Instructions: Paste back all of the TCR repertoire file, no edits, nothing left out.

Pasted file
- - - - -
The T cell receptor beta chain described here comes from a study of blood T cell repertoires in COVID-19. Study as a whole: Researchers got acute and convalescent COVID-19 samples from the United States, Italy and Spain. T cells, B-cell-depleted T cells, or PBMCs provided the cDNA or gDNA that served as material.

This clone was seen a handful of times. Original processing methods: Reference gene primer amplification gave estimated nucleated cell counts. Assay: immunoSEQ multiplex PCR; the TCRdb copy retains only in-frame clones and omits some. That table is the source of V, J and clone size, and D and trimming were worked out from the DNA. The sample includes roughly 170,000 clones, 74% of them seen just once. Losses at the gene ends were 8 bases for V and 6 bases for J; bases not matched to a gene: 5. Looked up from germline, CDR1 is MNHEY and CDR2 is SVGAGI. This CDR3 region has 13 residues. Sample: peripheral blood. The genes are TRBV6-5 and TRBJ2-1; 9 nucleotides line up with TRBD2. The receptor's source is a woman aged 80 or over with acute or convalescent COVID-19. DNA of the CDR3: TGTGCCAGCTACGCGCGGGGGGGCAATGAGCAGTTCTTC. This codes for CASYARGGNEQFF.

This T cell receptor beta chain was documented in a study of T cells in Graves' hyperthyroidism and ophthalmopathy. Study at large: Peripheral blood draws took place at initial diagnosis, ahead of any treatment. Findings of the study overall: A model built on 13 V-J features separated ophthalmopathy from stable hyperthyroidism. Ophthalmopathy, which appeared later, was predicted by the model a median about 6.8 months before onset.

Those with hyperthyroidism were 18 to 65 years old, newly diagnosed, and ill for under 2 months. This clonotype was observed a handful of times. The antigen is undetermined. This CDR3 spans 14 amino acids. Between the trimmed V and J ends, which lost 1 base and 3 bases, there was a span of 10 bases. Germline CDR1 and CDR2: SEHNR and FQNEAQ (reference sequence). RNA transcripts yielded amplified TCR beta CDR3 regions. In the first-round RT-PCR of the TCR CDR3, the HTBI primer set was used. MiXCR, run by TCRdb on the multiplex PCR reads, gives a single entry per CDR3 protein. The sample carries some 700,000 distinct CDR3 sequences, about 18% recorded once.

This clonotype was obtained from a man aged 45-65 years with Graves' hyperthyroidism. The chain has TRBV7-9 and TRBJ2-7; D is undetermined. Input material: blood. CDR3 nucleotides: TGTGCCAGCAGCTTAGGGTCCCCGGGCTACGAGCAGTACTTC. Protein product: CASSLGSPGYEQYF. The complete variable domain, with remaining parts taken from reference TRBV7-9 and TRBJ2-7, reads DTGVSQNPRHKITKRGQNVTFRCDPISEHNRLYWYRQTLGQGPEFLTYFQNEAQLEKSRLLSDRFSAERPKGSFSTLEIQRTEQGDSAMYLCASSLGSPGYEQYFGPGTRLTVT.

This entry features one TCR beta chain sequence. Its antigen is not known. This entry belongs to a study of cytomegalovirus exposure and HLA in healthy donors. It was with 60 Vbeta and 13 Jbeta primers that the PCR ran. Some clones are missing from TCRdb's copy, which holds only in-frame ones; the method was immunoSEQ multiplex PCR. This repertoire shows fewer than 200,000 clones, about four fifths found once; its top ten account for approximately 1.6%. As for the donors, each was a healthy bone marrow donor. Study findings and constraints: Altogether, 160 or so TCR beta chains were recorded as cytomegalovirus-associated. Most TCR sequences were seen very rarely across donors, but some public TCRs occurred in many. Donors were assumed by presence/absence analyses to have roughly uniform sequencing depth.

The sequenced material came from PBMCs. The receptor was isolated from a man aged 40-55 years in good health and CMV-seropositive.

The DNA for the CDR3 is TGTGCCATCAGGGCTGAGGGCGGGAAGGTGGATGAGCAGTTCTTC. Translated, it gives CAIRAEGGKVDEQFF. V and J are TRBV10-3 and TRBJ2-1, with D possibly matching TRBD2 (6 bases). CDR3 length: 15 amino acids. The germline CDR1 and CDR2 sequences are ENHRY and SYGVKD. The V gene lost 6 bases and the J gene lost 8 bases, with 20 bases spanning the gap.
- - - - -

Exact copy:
The T cell receptor beta chain described here comes from a study of blood T cell repertoires in COVID-19. Study as a whole: Researchers got acute and convalescent COVID-19 samples from the United States, Italy and Spain. T cells, B-cell-depleted T cells, or PBMCs provided the cDNA or gDNA that served as material.

This clone was seen a handful of times. Original processing methods: Reference gene primer amplification gave estimated nucleated cell counts. Assay: immunoSEQ multiplex PCR; the TCRdb copy retains only in-frame clones and omits some. That table is the source of V, J and clone size, and D and trimming were worked out from the DNA. The sample includes roughly 170,000 clones, 74% of them seen just once. Losses at the gene ends were 8 bases for V and 6 bases for J; bases not matched to a gene: 5. Looked up from germline, CDR1 is MNHEY and CDR2 is SVGAGI. This CDR3 region has 13 residues. Sample: peripheral blood. The genes are TRBV6-5 and TRBJ2-1; 9 nucleotides line up with TRBD2. The receptor's source is a woman aged 80 or over with acute or convalescent COVID-19. DNA of the CDR3: TGTGCCAGCTACGCGCGGGGGGGCAATGAGCAGTTCTTC. This codes for CASYARGGNEQFF.

This T cell receptor beta chain was documented in a study of T cells in Graves' hyperthyroidism and ophthalmopathy. Study at large: Peripheral blood draws took place at initial diagnosis, ahead of any treatment. Findings of the study overall: A model built on 13 V-J features separated ophthalmopathy from stable hyperthyroidism. Ophthalmopathy, which appeared later, was predicted by the model a median about 6.8 months before onset.

Those with hyperthyroidism were 18 to 65 years old, newly diagnosed, and ill for under 2 months. This clonotype was observed a handful of times. The antigen is undetermined. This CDR3 spans 14 amino acids. Between the trimmed V and J ends, which lost 1 base and 3 bases, there was a span of 10 bases. Germline CDR1 and CDR2: SEHNR and FQNEAQ (reference sequence). RNA transcripts yielded amplified TCR beta CDR3 regions. In the first-round RT-PCR of the TCR CDR3, the HTBI primer set was used. MiXCR, run by TCRdb on the multiplex PCR reads, gives a single entry per CDR3 protein. The sample carries some 700,000 distinct CDR3 sequences, about 18% recorded once.

This clonotype was obtained from a man aged 45-65 years with Graves' hyperthyroidism. The chain has TRBV7-9 and TRBJ2-7; D is undetermined. Input material: blood. CDR3 nucleotides: TGTGCCAGCAGCTTAGGGTCCCCGGGCTACGAGCAGTACTTC. Protein product: CASSLGSPGYEQYF. The complete variable domain, with remaining parts taken from reference TRBV7-9 and TRBJ2-7, reads DTGVSQNPRHKITKRGQNVTFRCDPISEHNRLYWYRQTLGQGPEFLTYFQNEAQLEKSRLLSDRFSAERPKGSFSTLEIQRTEQGDSAMYLCASSLGSPGYEQYFGPGTRLTVT.

This entry features one TCR beta chain sequence. Its antigen is not known. This entry belongs to a study of cytomegalovirus exposure and HLA in healthy donors. It was with 60 Vbeta and 13 Jbeta primers that the PCR ran. Some clones are missing from TCRdb's copy, which holds only in-frame ones; the method was immunoSEQ multiplex PCR. This repertoire shows fewer than 200,000 clones, about four fifths found once; its top ten account for approximately 1.6%. As for the donors, each was a healthy bone marrow donor. Study findings and constraints: Altogether, 160 or so TCR beta chains were recorded as cytomegalovirus-associated. Most TCR sequences were seen very rarely across donors, but some public TCRs occurred in many. Donors were assumed by presence/absence analyses to have roughly uniform sequencing depth.

The sequenced material came from PBMCs. The receptor was isolated from a man aged 40-55 years in good health and CMV-seropositive.

The DNA for the CDR3 is TGTGCCATCAGGGCTGAGGGCGGGAAGGTGGATGAGCAGTTCTTC. Translated, it gives CAIRAEGGKVDEQFF. V and J are TRBV10-3 and TRBJ2-1, with D possibly matching TRBD2 (6 bases). CDR3 length: 15 amino acids. The germline CDR1 and CDR2 sequences are ENHRY and SYGVKD. The V gene lost 6 bases and the J gene lost 8 bases, with 20 bases spanning the gap.